Cynthia Arochi Zendejas
Ethnicity - Mexican
Occupation - Mentor, Social Multipreneur, Freelancer
Place of Employment - Evolve Abroad, Isde digital, The Forum on Education Abroad
Years in the field: 15
What global experiences have you taken part in when you were a student and/or a professional?
My very first global experience happened when I was in high school, when I took part in an exchange program with Canadian students for four weeks and learnt topics related to environmental conservation. This was organized by the Ottawa Museum of Nature and Xochitla, an ecological park I worked for.
Afterwards when I was at college, I had the opportunity to go to France as “fille au pair” for a year and lived with a French family taking care three children and studying French. My third overseas experience was living and studying for a year and a half in Sweden when I was granted a scholarship to study a master’s degree in Environmental Sciences.
After this experience, I came back to my home country in Mexico and started to work for a British company in the field of volunteer tourism, where I got to interact with a lot of participants mainly from the UK, North America, and Australia. I worked there for 14 years, living in Costa Rica for the last four, and spending a couple of summers managing the programs in Greece too.
Since a year ago, I have been working in Mexico, mentoring international students virtually which has been a new experience equally rewarding. I am also involved with different entrepreneurships with people from Nicaragua, Argentina, Peru and South Africa.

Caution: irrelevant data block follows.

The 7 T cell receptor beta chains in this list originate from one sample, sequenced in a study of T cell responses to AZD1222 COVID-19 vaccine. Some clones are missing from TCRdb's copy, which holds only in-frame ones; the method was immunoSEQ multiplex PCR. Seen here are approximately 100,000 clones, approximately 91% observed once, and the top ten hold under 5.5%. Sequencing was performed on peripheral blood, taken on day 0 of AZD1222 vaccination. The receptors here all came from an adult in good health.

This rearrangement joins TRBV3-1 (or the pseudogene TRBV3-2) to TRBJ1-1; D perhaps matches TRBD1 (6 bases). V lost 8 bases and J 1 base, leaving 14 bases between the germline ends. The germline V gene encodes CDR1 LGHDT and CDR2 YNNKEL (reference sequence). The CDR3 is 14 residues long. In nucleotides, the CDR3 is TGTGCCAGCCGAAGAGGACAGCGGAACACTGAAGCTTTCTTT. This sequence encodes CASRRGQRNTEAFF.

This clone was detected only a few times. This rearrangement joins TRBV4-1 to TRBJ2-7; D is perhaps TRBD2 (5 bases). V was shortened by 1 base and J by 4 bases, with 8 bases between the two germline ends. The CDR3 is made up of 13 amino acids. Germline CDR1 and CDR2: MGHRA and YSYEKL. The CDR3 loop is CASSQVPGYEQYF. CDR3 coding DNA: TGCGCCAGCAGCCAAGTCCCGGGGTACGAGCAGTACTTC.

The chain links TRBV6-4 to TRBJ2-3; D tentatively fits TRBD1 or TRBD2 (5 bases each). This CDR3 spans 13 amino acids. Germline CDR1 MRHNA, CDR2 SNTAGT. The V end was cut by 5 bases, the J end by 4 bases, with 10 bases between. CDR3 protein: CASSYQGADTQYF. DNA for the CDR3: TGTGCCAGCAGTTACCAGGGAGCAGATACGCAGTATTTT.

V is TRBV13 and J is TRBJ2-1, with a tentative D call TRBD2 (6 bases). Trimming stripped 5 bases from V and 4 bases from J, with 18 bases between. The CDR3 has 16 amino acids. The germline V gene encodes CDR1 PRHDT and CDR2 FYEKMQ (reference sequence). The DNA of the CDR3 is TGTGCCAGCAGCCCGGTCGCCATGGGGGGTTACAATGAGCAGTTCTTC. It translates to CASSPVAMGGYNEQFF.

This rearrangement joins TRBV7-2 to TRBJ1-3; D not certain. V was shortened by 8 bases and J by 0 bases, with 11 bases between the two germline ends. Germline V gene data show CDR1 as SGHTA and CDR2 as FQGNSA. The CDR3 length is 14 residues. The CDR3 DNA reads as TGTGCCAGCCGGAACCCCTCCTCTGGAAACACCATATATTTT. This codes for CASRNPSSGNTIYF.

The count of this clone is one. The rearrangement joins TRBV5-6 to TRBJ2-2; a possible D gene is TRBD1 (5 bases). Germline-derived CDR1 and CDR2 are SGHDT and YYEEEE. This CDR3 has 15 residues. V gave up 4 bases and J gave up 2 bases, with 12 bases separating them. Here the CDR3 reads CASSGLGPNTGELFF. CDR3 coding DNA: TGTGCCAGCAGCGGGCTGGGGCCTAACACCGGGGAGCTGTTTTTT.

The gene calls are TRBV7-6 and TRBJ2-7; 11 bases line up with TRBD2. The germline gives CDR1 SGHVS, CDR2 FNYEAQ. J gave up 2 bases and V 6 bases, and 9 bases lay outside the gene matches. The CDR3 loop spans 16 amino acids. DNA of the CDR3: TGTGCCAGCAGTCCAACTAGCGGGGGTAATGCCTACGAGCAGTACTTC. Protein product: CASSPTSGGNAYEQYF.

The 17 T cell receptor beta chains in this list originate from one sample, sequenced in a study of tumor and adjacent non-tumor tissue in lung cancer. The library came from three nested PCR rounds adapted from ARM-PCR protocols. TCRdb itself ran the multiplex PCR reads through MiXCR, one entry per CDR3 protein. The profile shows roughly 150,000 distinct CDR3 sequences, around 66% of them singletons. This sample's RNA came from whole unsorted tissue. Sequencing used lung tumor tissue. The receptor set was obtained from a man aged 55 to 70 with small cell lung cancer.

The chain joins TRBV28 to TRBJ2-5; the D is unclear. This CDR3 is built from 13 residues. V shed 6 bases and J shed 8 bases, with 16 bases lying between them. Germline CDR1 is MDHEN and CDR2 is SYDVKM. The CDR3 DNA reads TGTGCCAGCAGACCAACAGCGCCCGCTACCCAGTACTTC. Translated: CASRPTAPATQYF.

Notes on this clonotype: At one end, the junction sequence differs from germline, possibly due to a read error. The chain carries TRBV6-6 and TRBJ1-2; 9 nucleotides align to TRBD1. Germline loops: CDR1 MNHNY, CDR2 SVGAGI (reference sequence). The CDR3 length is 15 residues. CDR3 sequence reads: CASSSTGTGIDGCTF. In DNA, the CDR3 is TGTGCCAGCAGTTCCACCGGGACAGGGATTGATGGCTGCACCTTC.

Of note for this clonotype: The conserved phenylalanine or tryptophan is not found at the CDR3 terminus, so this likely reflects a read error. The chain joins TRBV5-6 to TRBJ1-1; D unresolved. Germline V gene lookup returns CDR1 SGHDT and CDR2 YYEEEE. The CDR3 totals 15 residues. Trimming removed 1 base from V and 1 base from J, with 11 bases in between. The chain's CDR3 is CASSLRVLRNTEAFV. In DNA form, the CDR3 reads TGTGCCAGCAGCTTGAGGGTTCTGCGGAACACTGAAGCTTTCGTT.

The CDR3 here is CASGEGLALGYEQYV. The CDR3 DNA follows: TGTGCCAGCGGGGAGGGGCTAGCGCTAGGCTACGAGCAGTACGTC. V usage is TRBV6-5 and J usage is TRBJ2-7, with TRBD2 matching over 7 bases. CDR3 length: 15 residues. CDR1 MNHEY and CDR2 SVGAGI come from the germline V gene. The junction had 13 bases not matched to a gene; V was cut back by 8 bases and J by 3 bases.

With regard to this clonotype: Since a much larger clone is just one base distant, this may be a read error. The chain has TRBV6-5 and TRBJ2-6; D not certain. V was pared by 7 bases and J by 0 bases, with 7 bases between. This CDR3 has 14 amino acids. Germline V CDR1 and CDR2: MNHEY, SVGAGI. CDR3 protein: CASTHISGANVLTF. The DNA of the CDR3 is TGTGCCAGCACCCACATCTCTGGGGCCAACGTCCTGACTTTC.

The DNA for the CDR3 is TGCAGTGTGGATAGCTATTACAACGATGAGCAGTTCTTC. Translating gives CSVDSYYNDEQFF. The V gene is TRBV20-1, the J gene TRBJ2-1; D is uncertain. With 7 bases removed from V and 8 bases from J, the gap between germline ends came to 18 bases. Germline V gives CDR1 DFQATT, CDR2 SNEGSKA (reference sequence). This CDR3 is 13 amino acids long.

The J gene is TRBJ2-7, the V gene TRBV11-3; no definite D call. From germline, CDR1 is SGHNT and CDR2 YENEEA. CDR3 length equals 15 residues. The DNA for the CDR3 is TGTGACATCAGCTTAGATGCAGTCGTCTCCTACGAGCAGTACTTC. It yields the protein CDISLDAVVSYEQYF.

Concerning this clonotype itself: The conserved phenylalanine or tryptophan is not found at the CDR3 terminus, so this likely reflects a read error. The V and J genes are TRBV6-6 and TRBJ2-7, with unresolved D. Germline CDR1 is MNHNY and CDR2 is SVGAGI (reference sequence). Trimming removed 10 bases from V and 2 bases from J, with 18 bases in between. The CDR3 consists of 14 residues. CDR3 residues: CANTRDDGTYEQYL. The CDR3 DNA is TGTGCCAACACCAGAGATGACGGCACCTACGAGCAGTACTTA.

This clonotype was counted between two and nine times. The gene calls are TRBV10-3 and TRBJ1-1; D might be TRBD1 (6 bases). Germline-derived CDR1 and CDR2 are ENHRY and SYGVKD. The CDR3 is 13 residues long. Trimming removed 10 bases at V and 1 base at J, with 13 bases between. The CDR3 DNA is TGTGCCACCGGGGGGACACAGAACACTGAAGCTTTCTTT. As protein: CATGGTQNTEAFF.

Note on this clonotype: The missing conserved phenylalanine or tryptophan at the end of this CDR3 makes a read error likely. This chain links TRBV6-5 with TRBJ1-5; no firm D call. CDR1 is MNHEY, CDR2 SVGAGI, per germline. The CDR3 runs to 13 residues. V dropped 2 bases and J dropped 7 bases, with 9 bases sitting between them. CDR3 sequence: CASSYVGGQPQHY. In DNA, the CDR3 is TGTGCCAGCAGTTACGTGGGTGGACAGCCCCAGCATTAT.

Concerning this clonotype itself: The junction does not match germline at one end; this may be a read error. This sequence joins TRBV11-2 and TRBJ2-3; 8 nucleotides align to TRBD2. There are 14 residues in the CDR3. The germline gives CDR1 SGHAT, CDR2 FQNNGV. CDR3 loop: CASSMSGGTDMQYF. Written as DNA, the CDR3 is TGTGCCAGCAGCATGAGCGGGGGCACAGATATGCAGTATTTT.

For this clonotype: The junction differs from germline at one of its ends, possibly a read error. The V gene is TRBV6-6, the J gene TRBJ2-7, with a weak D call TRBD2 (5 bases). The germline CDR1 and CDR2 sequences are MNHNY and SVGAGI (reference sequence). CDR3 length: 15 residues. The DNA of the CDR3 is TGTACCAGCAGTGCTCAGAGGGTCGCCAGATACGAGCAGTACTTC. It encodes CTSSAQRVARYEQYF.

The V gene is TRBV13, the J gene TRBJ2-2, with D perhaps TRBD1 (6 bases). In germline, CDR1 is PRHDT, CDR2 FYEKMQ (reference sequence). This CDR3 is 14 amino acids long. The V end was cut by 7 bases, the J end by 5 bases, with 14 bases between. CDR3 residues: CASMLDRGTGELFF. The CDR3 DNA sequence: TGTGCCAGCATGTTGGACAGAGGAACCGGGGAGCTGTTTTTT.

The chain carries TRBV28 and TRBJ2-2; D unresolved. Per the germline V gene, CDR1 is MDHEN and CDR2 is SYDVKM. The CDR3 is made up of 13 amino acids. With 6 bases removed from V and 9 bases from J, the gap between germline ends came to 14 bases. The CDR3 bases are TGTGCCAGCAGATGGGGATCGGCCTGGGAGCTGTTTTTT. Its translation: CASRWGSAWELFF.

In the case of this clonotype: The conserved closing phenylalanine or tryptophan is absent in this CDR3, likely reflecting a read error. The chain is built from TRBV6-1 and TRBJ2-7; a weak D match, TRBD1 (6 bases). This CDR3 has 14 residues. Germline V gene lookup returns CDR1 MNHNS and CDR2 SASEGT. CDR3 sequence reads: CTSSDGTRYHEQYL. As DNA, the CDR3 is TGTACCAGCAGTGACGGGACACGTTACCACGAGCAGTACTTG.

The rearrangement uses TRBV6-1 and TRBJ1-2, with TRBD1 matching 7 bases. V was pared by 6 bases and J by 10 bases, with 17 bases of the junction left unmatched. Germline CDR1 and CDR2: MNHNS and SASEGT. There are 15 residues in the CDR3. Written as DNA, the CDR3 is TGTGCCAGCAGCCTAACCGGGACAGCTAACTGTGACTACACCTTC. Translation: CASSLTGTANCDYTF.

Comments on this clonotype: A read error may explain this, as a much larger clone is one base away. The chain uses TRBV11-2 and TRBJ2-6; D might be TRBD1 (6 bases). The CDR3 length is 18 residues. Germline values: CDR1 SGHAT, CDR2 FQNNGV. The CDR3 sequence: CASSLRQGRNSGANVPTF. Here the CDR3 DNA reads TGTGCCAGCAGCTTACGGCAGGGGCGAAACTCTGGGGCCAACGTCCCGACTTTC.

How has Global Education impacted you and your career choices?
My very first academic exchange experience to Canada, to learn more about different initiatives related to Natural Conservation, reinforced that this was the professional path I wanted to follow, to dedicate my life to environmental conservation and animal protection and so I did. I continue in this field teaching and raising awareness on this type of topics.
Also, the experience of living in France, Costa Rica, Greece and Sweden, getting immersed in different cultures, sometimes speaking the languages and some others not understanding it, helped me to mold my character, to become more independent, to take responsibility on my life choices, to be driven and to become a “professional” problem solver. Every time I came back to Mexico those experiences helped me to stay focused on my goals, to be more empathic and to share with my peers different points of view which helped to open their world view.
I remember one of my most impacting experiences was the second day that I was in France I wanted to go back to Mexico so badly that I didn´t care that it was one of my dreams come true, but I resisted, and it turned out to be one of the most rewarding experiences of my life.
I also learned to travel under a budget, this was important as I thought that traveling to Europe was only for people with a certain economic status, but I realized that there are ways to travel very cheap, and that if I managed to do it, I could achieve anything I wanted in life. It made me a travel addict but now every time I go to a different country, I like to learn about their challenges, their environmental, economic, and social issues, and this is thanks to my Master´s multicultural batch. I got so used to learn about their different cultures and countries that I always want to learn more.
What do you enjoy most about the work that you do in Global Education?